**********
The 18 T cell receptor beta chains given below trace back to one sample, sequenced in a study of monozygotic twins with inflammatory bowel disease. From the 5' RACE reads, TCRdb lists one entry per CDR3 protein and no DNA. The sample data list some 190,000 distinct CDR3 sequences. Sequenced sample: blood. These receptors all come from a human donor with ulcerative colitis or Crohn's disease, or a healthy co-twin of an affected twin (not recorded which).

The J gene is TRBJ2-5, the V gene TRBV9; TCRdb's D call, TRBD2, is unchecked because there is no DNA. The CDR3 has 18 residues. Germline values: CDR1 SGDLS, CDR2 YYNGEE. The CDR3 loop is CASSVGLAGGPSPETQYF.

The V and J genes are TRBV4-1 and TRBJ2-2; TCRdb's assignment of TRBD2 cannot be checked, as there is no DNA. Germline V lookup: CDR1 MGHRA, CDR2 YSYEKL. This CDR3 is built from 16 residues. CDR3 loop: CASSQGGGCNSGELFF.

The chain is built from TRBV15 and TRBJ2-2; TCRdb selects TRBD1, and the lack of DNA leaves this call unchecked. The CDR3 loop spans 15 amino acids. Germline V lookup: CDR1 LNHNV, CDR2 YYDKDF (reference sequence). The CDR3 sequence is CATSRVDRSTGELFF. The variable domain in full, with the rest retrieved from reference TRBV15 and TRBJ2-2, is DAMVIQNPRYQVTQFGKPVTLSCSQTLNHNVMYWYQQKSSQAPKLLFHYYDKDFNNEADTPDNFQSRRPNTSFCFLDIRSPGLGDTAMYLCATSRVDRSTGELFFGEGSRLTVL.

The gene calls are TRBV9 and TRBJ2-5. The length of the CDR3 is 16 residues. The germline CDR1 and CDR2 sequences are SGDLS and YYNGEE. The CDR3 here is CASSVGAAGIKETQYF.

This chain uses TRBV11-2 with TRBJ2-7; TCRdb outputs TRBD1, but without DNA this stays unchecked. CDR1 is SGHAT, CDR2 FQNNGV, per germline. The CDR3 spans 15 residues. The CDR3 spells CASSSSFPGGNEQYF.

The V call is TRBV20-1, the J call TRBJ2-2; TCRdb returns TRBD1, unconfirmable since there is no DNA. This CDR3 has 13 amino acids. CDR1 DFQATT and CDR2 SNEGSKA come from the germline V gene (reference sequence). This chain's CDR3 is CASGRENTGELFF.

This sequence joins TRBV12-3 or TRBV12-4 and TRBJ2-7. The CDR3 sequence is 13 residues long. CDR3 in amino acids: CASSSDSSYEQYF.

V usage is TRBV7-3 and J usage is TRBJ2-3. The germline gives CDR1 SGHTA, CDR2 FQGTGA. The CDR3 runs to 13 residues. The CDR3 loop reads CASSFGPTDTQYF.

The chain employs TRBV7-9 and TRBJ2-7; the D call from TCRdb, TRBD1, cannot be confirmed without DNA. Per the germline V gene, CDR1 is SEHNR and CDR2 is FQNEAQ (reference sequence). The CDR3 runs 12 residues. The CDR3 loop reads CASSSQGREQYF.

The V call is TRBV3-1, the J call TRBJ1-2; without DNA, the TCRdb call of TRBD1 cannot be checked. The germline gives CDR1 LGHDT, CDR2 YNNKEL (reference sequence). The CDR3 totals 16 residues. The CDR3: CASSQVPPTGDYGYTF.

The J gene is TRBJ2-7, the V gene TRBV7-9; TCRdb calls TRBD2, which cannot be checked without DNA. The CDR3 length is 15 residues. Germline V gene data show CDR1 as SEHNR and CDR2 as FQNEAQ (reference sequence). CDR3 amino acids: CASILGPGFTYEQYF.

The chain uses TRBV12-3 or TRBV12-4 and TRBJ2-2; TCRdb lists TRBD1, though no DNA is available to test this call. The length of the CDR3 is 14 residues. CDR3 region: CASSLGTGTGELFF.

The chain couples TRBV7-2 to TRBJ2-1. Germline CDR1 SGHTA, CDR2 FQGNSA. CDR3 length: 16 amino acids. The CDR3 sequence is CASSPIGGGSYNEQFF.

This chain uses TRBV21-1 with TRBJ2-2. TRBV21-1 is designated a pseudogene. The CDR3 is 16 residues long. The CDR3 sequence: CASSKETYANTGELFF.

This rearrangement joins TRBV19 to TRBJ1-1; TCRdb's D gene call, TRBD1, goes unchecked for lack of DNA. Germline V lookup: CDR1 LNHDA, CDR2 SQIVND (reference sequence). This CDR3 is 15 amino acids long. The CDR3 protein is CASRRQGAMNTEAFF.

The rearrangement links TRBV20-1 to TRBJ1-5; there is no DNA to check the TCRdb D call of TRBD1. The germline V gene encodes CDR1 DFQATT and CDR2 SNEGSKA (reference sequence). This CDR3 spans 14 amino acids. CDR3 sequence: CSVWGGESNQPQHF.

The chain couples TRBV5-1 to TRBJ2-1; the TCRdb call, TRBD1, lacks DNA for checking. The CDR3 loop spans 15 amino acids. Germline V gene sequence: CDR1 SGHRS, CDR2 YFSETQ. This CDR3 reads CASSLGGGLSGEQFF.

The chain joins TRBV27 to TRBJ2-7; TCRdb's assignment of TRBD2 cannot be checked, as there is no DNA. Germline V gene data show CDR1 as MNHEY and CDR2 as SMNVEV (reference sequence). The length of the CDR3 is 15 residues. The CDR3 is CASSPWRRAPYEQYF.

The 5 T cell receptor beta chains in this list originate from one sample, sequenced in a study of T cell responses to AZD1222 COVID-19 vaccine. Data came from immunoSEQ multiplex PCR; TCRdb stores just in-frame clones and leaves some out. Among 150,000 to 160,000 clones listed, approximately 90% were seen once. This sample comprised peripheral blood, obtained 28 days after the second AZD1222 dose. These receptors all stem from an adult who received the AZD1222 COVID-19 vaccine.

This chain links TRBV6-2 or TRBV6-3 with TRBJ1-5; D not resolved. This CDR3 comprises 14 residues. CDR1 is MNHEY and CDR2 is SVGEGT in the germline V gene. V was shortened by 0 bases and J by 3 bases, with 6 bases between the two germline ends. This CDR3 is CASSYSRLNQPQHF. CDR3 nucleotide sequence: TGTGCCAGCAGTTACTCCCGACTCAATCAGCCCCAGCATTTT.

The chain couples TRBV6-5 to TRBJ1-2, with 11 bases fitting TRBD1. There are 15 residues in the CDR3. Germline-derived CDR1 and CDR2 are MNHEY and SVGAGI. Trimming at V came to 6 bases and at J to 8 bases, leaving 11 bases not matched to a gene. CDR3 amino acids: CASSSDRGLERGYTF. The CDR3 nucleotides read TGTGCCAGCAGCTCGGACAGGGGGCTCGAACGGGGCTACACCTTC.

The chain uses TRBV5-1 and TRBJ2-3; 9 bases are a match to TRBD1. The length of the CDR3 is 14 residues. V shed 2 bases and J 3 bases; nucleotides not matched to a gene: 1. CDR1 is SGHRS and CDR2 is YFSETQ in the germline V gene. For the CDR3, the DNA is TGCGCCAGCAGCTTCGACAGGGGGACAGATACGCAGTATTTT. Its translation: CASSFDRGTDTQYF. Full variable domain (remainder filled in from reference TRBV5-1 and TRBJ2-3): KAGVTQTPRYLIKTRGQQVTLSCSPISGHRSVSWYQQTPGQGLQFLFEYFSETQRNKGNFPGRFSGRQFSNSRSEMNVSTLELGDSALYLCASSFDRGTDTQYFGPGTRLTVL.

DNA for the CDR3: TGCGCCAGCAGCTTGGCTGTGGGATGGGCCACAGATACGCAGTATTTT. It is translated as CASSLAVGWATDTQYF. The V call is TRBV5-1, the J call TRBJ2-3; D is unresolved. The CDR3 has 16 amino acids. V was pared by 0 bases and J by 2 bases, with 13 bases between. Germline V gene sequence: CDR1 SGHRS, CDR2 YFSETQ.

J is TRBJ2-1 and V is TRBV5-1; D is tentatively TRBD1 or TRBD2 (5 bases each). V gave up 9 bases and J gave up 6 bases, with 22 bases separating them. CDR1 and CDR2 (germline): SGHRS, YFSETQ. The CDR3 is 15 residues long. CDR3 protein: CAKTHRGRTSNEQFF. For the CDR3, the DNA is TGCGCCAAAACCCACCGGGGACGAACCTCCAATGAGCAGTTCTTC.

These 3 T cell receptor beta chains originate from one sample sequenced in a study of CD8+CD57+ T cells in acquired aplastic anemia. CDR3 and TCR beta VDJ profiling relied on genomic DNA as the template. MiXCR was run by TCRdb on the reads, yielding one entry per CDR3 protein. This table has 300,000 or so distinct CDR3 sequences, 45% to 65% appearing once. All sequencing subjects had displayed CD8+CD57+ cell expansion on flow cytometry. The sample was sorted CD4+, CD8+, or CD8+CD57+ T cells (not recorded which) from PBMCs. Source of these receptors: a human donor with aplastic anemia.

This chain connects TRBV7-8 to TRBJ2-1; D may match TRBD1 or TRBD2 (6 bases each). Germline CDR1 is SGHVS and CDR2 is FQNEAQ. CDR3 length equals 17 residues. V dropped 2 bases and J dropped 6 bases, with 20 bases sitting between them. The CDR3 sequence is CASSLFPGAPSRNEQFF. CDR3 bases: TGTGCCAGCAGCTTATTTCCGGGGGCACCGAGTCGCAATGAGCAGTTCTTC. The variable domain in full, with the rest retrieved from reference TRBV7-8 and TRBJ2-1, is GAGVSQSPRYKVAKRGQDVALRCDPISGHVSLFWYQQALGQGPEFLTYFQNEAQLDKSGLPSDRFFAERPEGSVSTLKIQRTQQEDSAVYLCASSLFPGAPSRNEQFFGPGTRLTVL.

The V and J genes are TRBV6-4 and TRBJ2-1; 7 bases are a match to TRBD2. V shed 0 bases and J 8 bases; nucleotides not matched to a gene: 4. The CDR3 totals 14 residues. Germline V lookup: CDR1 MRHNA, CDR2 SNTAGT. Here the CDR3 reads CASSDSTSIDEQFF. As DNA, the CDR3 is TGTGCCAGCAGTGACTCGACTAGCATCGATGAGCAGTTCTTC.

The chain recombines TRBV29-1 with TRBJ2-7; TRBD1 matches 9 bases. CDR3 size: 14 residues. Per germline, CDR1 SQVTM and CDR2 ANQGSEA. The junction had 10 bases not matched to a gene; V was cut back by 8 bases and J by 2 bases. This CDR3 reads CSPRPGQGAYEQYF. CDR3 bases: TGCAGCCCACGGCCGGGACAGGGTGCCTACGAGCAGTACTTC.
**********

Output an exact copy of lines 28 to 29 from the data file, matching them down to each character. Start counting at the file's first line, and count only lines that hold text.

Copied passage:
The V and J genes are TRBV6-4 and TRBJ2-1; 7 bases are a match to TRBD2. V shed 0 bases and J 8 bases; nucleotides not matched to a gene: 4. The CDR3 totals 14 residues. Germline V lookup: CDR1 MRHNA, CDR2 SNTAGT. Here the CDR3 reads CASSDSTSIDEQFF. As DNA, the CDR3 is TGTGCCAGCAGTGACTCGACTAGCATCGATGAGCAGTTCTTC.

The chain recombines TRBV29-1 with TRBJ2-7; TRBD1 matches 9 bases. CDR3 size: 14 residues. Per germline, CDR1 SQVTM and CDR2 ANQGSEA. The junction had 10 bases not matched to a gene; V was cut back by 8 bases and J by 2 bases. This CDR3 reads CSPRPGQGAYEQYF. CDR3 bases: TGCAGCCCACGGCCGGGACAGGGTGCCTACGAGCAGTACTTC.